Veterans receive benefits from the Veterans Benefits Administration of the VA. Acquiring benefits, however, is not always easy as the VA can be very selective in determining who qualifies for these benefits. Although there are several types of benefits (compensation, pension, and vocational benefits, to name a few) we are going to look at the requirements for compensation benefits, a monthly payment to a veteran with a physical or mental disability that began during or was aggravated by service.
In order to be eligible for compensation benefits, you have to meet three general requirements:
- Be a veteran
- Have a disability
- Establish service connection
There are two elements to qualify as a veteran. The first is active military service. This means you served full-time in the U.S. Army, Navy, Air Force, Marines, or Coast Guard. The second element is that you were discharged or released under conditions other than dishonorable, which would mean an honorable or general discharge. A good way to show that you meet these requirements is to submit to the VA a copy of your discharge document.
The second essential step is that you have to have a disability, some sort of a disabling condition or disease, at the time you file your claim to receive benefits. This can be proved by a recent diagnosis from a doctor of the disability or disease.
In order to get compensation benefits for your disability, you need to connect your disability to something that happened during your time in service. This is known as establishing service connection. You establish this connection by showing 1) an incident during service, and 2) a link between that incident and your disability.
First, the incident should be something like a disease, injury, or event that took place during service. The incident does not have to be related to military duties, as long as it occurred during your time in service. You are going to have to show proof that the incident happened during service, and one way to do that is through your service medical records (perhaps showing a diagnosis of a disease or injury).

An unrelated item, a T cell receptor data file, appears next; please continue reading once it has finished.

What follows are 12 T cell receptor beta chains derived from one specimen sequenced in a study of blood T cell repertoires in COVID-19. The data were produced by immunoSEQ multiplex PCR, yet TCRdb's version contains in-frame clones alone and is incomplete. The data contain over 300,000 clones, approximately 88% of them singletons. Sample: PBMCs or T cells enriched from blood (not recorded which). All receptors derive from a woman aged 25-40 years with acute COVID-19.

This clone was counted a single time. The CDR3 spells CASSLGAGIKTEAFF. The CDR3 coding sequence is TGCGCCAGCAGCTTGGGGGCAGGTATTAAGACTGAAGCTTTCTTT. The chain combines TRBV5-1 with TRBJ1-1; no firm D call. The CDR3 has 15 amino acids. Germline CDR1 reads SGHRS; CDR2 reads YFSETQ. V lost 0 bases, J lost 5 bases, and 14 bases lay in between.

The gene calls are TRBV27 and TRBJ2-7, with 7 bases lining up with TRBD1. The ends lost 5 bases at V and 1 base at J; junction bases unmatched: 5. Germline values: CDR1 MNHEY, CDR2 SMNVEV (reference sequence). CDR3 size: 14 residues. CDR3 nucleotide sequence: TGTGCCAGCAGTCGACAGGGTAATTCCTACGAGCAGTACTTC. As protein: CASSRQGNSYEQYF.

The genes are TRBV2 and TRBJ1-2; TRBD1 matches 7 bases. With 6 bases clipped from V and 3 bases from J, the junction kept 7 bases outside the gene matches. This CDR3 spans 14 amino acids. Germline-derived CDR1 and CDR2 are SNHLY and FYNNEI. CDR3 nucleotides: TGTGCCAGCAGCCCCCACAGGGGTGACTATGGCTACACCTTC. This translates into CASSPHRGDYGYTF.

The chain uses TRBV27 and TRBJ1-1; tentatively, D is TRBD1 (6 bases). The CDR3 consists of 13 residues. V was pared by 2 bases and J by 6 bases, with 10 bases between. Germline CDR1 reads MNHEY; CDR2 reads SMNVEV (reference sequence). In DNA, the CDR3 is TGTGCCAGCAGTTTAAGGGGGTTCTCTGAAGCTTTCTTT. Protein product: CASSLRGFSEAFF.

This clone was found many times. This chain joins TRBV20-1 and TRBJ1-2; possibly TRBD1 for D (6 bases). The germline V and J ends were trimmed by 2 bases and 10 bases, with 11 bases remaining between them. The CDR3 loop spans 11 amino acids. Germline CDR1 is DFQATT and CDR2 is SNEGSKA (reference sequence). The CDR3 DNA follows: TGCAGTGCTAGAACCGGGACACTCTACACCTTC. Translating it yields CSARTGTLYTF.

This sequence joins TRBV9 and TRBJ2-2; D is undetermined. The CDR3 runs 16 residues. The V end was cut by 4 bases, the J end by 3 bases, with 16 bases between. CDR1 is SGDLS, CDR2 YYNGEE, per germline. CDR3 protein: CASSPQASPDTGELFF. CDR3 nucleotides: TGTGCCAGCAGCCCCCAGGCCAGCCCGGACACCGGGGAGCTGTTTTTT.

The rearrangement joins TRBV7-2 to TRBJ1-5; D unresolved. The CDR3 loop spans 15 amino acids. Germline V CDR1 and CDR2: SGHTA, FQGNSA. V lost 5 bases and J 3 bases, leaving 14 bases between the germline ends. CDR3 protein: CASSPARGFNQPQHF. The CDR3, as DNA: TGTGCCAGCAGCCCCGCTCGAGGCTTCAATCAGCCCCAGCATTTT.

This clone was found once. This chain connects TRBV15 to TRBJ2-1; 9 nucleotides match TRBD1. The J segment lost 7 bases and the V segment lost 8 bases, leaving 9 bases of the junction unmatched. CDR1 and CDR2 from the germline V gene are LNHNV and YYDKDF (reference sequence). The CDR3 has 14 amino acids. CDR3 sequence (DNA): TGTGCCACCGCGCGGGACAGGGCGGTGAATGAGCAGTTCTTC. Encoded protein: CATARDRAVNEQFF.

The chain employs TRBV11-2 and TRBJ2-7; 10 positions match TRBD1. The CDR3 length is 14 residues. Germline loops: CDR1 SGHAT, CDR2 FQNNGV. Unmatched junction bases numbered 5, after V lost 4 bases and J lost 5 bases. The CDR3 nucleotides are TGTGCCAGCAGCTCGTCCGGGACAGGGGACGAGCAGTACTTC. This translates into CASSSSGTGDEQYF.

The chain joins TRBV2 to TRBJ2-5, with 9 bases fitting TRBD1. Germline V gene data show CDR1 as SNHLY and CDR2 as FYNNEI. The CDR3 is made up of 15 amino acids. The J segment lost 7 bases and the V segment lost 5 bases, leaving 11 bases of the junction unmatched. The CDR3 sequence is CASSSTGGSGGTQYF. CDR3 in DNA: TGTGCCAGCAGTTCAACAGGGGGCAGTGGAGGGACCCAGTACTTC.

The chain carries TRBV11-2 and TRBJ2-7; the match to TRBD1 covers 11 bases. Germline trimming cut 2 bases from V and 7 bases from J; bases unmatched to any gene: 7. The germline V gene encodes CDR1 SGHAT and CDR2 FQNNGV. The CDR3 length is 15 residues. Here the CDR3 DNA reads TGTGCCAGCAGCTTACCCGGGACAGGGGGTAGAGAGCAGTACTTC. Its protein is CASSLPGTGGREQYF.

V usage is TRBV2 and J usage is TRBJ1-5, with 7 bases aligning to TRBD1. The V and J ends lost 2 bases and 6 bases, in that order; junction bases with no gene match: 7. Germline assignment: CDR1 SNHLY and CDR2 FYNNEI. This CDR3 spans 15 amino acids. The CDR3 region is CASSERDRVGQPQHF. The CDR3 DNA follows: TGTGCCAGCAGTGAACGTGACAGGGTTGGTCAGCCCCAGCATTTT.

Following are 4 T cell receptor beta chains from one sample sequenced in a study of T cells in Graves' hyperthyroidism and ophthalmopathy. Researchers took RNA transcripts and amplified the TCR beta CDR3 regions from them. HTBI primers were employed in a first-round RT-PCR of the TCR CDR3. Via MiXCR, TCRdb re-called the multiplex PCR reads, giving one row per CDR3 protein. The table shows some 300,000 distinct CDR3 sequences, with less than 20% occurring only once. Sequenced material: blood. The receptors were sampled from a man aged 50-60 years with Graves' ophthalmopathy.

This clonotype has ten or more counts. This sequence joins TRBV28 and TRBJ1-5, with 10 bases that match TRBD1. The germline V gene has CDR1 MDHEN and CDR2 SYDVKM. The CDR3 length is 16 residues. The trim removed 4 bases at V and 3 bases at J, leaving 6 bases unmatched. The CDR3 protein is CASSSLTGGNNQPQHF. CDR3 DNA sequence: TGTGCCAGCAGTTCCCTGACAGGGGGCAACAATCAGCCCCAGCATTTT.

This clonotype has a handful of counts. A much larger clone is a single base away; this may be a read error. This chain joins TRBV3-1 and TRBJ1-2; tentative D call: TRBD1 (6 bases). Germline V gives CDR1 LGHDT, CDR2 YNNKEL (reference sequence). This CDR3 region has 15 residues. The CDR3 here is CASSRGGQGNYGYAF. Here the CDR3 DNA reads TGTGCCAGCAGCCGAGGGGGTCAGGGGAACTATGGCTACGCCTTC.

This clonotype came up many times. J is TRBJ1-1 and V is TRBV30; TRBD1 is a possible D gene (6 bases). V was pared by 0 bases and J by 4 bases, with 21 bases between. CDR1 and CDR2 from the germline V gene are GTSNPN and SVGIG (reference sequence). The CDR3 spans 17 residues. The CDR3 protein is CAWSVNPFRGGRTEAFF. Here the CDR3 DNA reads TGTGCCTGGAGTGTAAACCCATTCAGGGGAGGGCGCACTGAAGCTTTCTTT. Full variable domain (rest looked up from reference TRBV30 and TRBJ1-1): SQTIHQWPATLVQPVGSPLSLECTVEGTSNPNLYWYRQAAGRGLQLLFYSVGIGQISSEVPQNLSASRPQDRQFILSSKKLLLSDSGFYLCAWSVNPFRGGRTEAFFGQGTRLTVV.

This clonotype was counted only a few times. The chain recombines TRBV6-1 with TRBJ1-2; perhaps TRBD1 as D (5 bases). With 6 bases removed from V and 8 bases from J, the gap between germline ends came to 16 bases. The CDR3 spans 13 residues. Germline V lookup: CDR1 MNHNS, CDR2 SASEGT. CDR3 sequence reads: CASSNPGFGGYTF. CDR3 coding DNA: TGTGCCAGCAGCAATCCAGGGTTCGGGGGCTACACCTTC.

Second, you need to link this in-service incident to your current disability. The link that the VA is looking for is that the incident (whether disease, injury, or event) caused the current disability. In order to show this link, you will need a statement by a medical professional concluding that it is at least 50% likely that your current disability is related to the service incident. This is known as direct service connection.
If you are not able to get this medical statement linking your in-service incident to your disability, there are other ways to establish service connection. There is service connection through aggravation, presumptive service connection, secondary service connection, and service connection based on VA medical care.
If the VA finds that you are a veteran that has a disability that is service connected then you may qualify for compensation benefits. Once you are able to overcome the difficult step of establishing service connection, you are on your way to receiving compensation benefits.